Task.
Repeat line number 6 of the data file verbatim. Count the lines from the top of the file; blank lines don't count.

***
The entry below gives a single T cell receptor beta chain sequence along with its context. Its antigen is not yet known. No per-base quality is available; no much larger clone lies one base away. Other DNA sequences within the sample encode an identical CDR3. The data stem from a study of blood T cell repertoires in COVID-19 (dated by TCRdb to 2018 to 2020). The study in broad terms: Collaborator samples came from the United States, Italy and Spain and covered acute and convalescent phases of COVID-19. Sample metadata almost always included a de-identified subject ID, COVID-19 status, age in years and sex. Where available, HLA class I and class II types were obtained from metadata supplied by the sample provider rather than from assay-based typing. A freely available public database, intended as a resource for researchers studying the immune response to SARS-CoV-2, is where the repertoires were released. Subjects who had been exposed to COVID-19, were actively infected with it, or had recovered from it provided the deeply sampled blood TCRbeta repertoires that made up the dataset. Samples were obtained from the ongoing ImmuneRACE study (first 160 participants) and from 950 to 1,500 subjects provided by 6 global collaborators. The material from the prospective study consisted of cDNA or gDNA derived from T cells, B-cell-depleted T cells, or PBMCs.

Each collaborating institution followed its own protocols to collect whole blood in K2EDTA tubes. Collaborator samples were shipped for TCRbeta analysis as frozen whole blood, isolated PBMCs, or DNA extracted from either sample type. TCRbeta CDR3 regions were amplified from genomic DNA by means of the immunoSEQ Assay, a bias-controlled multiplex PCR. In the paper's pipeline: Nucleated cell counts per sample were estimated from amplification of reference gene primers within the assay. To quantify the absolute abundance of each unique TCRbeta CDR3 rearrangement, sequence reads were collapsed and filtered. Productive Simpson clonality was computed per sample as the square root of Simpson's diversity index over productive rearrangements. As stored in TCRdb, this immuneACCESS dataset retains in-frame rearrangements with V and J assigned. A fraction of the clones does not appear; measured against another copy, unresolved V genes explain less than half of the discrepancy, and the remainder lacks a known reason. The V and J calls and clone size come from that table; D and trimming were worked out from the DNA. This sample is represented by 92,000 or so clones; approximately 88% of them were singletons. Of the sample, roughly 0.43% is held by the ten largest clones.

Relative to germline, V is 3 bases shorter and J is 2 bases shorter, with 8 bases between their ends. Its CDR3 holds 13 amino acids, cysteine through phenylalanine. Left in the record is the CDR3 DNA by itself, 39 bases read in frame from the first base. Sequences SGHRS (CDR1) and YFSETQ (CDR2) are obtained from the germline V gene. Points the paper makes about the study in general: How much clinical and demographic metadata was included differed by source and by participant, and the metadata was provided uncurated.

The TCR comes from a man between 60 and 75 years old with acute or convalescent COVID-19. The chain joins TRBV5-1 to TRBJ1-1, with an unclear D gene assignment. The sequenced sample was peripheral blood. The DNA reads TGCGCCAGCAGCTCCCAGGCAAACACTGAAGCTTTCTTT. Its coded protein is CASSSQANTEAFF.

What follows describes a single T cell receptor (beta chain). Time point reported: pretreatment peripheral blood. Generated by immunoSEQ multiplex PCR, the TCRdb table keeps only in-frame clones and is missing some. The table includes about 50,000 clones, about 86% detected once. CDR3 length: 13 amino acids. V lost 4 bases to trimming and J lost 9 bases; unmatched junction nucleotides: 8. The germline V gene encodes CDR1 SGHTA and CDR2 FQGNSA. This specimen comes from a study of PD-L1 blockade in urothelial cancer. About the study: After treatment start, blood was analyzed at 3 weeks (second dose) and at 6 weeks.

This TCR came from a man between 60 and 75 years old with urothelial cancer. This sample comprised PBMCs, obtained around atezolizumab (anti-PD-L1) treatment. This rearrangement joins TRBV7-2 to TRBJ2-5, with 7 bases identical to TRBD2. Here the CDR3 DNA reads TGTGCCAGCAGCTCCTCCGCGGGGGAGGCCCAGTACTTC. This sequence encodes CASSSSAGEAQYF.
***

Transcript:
This TCR came from a man between 60 and 75 years old with urothelial cancer. This sample comprised PBMCs, obtained around atezolizumab (anti-PD-L1) treatment. This rearrangement joins TRBV7-2 to TRBJ2-5, with 7 bases identical to TRBD2. Here the CDR3 DNA reads TGTGCCAGCAGCTCCTCCGCGGGGGAGGCCCAGTACTTC. This sequence encodes CASSSSAGEAQYF.